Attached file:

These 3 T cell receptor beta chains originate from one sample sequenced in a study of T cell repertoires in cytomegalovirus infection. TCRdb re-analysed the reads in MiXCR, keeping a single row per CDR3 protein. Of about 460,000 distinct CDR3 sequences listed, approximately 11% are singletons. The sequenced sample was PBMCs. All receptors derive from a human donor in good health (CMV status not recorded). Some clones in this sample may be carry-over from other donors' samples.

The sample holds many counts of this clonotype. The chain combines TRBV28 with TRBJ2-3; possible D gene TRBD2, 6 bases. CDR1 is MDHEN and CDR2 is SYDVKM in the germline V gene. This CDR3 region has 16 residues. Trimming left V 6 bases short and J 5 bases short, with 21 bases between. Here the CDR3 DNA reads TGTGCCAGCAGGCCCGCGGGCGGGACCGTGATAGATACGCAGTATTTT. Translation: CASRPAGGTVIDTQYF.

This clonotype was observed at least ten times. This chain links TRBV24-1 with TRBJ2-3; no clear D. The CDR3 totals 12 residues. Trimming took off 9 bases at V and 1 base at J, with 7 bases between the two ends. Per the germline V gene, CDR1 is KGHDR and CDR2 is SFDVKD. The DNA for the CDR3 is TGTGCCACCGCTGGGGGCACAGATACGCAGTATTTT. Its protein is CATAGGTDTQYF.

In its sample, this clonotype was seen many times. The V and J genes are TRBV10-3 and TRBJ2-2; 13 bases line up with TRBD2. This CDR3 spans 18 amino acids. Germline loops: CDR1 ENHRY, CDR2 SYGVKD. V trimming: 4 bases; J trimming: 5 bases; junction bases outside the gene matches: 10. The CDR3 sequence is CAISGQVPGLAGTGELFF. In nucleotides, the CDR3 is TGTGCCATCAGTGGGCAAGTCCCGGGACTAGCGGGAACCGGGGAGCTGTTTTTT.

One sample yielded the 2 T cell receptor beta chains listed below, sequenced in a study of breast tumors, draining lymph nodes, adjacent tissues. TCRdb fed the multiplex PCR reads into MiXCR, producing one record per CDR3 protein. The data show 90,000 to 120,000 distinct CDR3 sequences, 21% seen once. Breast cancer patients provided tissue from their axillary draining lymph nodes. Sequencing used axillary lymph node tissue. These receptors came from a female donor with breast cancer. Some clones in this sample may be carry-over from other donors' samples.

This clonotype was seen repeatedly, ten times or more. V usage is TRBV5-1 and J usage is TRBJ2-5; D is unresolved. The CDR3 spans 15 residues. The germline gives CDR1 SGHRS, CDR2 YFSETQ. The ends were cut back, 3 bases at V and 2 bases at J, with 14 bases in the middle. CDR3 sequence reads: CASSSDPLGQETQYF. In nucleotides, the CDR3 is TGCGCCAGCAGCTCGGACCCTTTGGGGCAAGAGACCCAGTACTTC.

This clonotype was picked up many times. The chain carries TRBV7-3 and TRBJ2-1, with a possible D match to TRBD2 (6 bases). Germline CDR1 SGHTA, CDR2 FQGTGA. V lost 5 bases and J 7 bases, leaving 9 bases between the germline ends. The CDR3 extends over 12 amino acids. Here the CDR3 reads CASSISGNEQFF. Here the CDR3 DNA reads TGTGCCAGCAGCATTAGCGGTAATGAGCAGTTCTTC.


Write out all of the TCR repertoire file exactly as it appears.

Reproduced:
These 3 T cell receptor beta chains originate from one sample sequenced in a study of T cell repertoires in cytomegalovirus infection. TCRdb re-analysed the reads in MiXCR, keeping a single row per CDR3 protein. Of about 460,000 distinct CDR3 sequences listed, approximately 11% are singletons. The sequenced sample was PBMCs. All receptors derive from a human donor in good health (CMV status not recorded). Some clones in this sample may be carry-over from other donors' samples.

The sample holds many counts of this clonotype. The chain combines TRBV28 with TRBJ2-3; possible D gene TRBD2, 6 bases. CDR1 is MDHEN and CDR2 is SYDVKM in the germline V gene. This CDR3 region has 16 residues. Trimming left V 6 bases short and J 5 bases short, with 21 bases between. Here the CDR3 DNA reads TGTGCCAGCAGGCCCGCGGGCGGGACCGTGATAGATACGCAGTATTTT. Translation: CASRPAGGTVIDTQYF.

This clonotype was observed at least ten times. This chain links TRBV24-1 with TRBJ2-3; no clear D. The CDR3 totals 12 residues. Trimming took off 9 bases at V and 1 base at J, with 7 bases between the two ends. Per the germline V gene, CDR1 is KGHDR and CDR2 is SFDVKD. The DNA for the CDR3 is TGTGCCACCGCTGGGGGCACAGATACGCAGTATTTT. Its protein is CATAGGTDTQYF.

In its sample, this clonotype was seen many times. The V and J genes are TRBV10-3 and TRBJ2-2; 13 bases line up with TRBD2. This CDR3 spans 18 amino acids. Germline loops: CDR1 ENHRY, CDR2 SYGVKD. V trimming: 4 bases; J trimming: 5 bases; junction bases outside the gene matches: 10. The CDR3 sequence is CAISGQVPGLAGTGELFF. In nucleotides, the CDR3 is TGTGCCATCAGTGGGCAAGTCCCGGGACTAGCGGGAACCGGGGAGCTGTTTTTT.

One sample yielded the 2 T cell receptor beta chains listed below, sequenced in a study of breast tumors, draining lymph nodes, adjacent tissues. TCRdb fed the multiplex PCR reads into MiXCR, producing one record per CDR3 protein. The data show 90,000 to 120,000 distinct CDR3 sequences, 21% seen once. Breast cancer patients provided tissue from their axillary draining lymph nodes. Sequencing used axillary lymph node tissue. These receptors came from a female donor with breast cancer. Some clones in this sample may be carry-over from other donors' samples.

This clonotype was seen repeatedly, ten times or more. V usage is TRBV5-1 and J usage is TRBJ2-5; D is unresolved. The CDR3 spans 15 residues. The germline gives CDR1 SGHRS, CDR2 YFSETQ. The ends were cut back, 3 bases at V and 2 bases at J, with 14 bases in the middle. CDR3 sequence reads: CASSSDPLGQETQYF. In nucleotides, the CDR3 is TGCGCCAGCAGCTCGGACCCTTTGGGGCAAGAGACCCAGTACTTC.

This clonotype was picked up many times. The chain carries TRBV7-3 and TRBJ2-1, with a possible D match to TRBD2 (6 bases). Germline CDR1 SGHTA, CDR2 FQGTGA. V lost 5 bases and J 7 bases, leaving 9 bases between the germline ends. The CDR3 extends over 12 amino acids. Here the CDR3 reads CASSISGNEQFF. Here the CDR3 DNA reads TGTGCCAGCAGCATTAGCGGTAATGAGCAGTTCTTC.